The Coastal Fisheries Division of the Texas Parks and Wildlife Department (TPWD) is tasked with protecting, managing, and ensuring the long-term sustainability of Texas' coastal ecosystems marine resources. That is accomplished through, but not limited to, adjusting regulations, conducting a long-term fishery monitoring program, ensuring habitat protection, building artificial reefs, ensuring adequate freshwater inflows, and carrying out a stock enhancement program. Texas has four million acres of saltwater, including the bays and estuaries, and nine nautical miles into the Gulf of Mexico. These fisheries management tools are all used in conjunction to manage the state’s coastal resources.
The purpose of stock enhancement is to release hatchery-reared juvenile fish into the wild to augment the natural supply of juveniles and to help optimize fishery harvests. Stock enhancement has been utilized in the United States for over 100 years and is used by fisheries managers to sustain healthy populations. When used together with more traditional fisheries management tools (e.g., fishing regulations, law enforcement, fisheries independent & dependent monitoring programs), stock enhancement can supplement declining fish stocks.
The release of hatchery-reared fish can be an effective tool for supporting declining stocks of native fishes. In natural systems, such as coastal bays and estuaries, the mortality of larval fish is very high. Hatchery-reared fish can successfully survive the dangerous developmental stage in an aquaculture environment, allowing for a greater chance of survival once released into the wild. This process involves culturing larvae in indoor tanks and rearing juvenile fish in outdoor saltwater ponds before releasing them into Texas coastal waters. Also, by supplementing wild populations with hatchery fish, fisheries can be supported during periods of decreased larval survival from harmful algal blooms, severe weather events like the February 2021 freeze, or other environmental disturbances.
Texas has been using fisheries enhancement of saltwater fish species since the early 1980s. In response to the steep decline of the Red Drum populations in the 1970s, TPWD partnered with the Gulf Coast Conservation Association (now CCA Texas) to build the world's largest Red Drum hatchery in Corpus Christi. This ambitious fisheries management plan for Red Drum included changes in the bag/size limits, designation of Red Drum as a game fish, and a saltwater stock enhancement program that still operates today. Texas now has three coastal hatcheries strategically located along the coast: the CCA Marine Development Center in Corpus Christi, Perry R. Bass Marine Fisheries Research Station near Palacios, and Sea Center Texas in Lake Jackson.
By operating three hatcheries along the Texas coast, TPWD can stock each bay system in Texas with hatchery-reared fishes spawned by captive broodfish collected from the upper, central, and lower coast regions. Annually, around 20-30 million Red Drum and Spotted Seatrout fingerlings (1.5 inch long juvenile fish) are released into Texas coastal waters. Historically, the hatcheries' focus was Red Drum production, with over 787 million fingerlings released to date. Through successful management, the Red Drum fishery has made a dramatic recovery, with record high population numbers being recorded in recent years.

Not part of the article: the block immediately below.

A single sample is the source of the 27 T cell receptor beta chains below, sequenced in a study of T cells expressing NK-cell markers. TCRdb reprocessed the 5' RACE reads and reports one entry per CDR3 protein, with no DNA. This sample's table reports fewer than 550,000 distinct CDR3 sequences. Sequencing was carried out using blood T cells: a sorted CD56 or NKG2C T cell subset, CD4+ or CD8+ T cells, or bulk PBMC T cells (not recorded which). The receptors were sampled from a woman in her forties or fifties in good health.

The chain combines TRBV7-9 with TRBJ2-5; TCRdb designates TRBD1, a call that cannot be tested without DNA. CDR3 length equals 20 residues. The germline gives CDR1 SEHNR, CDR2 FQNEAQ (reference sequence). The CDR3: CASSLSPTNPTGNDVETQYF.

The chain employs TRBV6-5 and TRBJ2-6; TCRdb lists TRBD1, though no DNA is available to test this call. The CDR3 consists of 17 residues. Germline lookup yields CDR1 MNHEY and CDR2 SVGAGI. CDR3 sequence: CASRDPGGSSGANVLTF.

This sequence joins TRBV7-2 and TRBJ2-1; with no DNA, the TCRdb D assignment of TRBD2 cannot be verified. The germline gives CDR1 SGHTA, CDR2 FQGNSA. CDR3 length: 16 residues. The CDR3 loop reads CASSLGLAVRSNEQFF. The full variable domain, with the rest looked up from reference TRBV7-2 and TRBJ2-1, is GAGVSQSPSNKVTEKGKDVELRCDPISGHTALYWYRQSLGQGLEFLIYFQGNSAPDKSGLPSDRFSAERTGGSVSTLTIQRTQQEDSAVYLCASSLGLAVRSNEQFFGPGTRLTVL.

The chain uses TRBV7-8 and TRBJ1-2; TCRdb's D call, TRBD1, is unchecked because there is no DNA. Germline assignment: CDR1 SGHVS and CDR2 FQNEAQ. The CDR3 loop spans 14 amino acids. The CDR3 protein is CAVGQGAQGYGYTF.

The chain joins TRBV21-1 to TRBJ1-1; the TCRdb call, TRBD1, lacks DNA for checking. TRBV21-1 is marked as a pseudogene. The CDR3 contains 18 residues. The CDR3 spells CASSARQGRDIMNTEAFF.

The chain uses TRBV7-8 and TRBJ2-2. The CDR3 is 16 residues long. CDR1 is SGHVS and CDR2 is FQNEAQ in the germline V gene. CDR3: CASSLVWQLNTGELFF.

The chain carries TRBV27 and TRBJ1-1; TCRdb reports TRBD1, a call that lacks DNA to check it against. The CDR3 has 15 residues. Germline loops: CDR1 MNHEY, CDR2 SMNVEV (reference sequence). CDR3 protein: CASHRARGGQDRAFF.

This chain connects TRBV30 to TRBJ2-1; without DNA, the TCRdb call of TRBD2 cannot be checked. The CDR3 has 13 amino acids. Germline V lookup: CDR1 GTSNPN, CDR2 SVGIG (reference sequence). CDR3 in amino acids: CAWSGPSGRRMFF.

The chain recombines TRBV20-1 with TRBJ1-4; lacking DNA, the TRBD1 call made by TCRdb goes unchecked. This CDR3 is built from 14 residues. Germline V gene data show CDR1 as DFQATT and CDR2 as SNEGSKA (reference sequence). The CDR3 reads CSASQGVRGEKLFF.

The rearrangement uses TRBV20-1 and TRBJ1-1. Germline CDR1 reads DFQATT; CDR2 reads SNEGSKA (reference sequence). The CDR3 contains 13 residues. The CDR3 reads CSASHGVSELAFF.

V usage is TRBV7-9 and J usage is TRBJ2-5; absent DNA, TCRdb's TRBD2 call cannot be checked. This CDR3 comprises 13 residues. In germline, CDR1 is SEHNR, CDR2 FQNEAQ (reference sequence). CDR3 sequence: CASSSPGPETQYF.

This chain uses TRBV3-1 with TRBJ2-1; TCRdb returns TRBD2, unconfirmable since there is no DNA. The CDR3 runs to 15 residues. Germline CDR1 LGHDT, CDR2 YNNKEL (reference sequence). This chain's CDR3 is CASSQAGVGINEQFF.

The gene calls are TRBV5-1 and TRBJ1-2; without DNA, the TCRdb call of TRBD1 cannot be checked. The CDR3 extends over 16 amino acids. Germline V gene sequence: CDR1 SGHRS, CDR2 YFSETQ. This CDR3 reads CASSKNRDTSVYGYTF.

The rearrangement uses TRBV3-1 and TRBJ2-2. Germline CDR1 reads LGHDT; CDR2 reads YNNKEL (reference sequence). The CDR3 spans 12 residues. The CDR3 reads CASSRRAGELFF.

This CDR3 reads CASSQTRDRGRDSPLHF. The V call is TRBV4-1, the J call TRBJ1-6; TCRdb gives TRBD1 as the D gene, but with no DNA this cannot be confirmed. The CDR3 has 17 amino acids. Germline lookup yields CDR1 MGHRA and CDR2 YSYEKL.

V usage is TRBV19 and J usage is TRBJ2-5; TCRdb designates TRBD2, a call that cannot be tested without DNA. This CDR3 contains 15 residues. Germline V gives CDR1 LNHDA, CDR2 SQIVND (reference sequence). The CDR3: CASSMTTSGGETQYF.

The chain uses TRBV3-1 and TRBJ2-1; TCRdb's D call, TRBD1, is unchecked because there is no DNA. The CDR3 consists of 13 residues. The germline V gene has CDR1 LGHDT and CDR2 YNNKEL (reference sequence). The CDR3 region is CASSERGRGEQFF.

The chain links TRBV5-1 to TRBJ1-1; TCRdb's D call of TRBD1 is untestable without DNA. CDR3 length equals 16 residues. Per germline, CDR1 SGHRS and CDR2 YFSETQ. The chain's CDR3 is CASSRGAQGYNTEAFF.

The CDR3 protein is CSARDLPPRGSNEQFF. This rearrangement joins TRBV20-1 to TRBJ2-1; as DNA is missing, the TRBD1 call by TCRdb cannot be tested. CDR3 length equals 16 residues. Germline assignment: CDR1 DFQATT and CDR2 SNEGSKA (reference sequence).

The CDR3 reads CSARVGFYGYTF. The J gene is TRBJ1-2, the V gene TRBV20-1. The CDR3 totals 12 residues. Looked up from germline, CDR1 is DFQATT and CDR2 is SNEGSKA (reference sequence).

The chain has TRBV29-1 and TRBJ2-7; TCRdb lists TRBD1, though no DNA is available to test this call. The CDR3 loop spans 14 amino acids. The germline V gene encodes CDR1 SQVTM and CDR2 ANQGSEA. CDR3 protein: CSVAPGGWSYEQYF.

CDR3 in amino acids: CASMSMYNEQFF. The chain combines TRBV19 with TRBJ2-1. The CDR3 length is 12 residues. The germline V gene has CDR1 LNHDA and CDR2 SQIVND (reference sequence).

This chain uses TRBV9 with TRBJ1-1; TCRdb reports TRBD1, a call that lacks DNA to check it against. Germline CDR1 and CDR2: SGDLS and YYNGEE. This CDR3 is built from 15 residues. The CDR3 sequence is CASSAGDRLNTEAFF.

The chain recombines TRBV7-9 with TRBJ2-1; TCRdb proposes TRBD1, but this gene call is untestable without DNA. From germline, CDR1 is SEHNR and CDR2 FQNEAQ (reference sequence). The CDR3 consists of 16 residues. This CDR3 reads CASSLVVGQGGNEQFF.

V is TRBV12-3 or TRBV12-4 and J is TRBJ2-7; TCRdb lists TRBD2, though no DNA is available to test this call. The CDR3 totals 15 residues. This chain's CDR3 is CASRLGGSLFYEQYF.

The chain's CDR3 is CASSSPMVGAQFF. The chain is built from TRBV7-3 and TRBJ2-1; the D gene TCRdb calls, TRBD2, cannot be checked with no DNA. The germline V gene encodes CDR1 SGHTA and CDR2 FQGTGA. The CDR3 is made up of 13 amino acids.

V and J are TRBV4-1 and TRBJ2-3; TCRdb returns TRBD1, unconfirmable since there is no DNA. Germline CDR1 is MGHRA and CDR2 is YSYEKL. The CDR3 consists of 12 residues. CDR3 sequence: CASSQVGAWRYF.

Today, the focus of Texas saltwater hatcheries has shifted to Spotted Seatrout and Southern Flounder production. Spotted Seatrout are one of the most popular game fish in Texas and along the Gulf Coast. The National Oceanic and Atmospheric Administration (NOAA) reports that the total annual catch of Spotted Seatrout (harvested and released) has averaged over 50 million fish each year from 2009 to 2018 in the Gulf of Mexico. Spotted Seatrout populations are also susceptible to environmental disturbances such as extreme cold weather and red tide episodes. As such, the Spotted Seatrout is a great candidate for stock enhancement in Texas.
The Southern Flounder is another highly prized fish for both food and recreation. Southern Flounder populations in Texas have been decreasing over the past 30 years, resulting in fishing regulation changes and the initiation of a stocking program. Early life stages of Southern Flounder can tolerate colder winters than species such as Spotted Seatrout, however, young flounder are more sensitive to warm weather conditions. Hatchery production of these fishes in controlled environments can help improve poor larval survival rates during colder or warmer than usual winters.Stock enhancement hatcheries are a useful fisheries management tool and have a record of success in Texas. The release of hatchery-reared juveniles into wild populations helps augment the natural supply of juveniles to rebuild overfished populations and supplement weak year classes of fish by overcoming recruitment limitations. The February 2021 freeze was one for the record books. Prolonged freezing temperatures caused fish kills along the Texas coast, affecting many different species, including notable game fishes such as Red Drum and Spotted Seatrout. Luckily, Texas operates three coastal fish hatcheries that raise and release Red Drum and Spotted Seatrout fingerlings. These TPWD fish hatcheries are actively involved in helping jumpstart the recovery process of Red Drum and Spotted Seatrout populations along the Texas coast. The hatcheries serve as a powerful fisheries management tool for all seasons.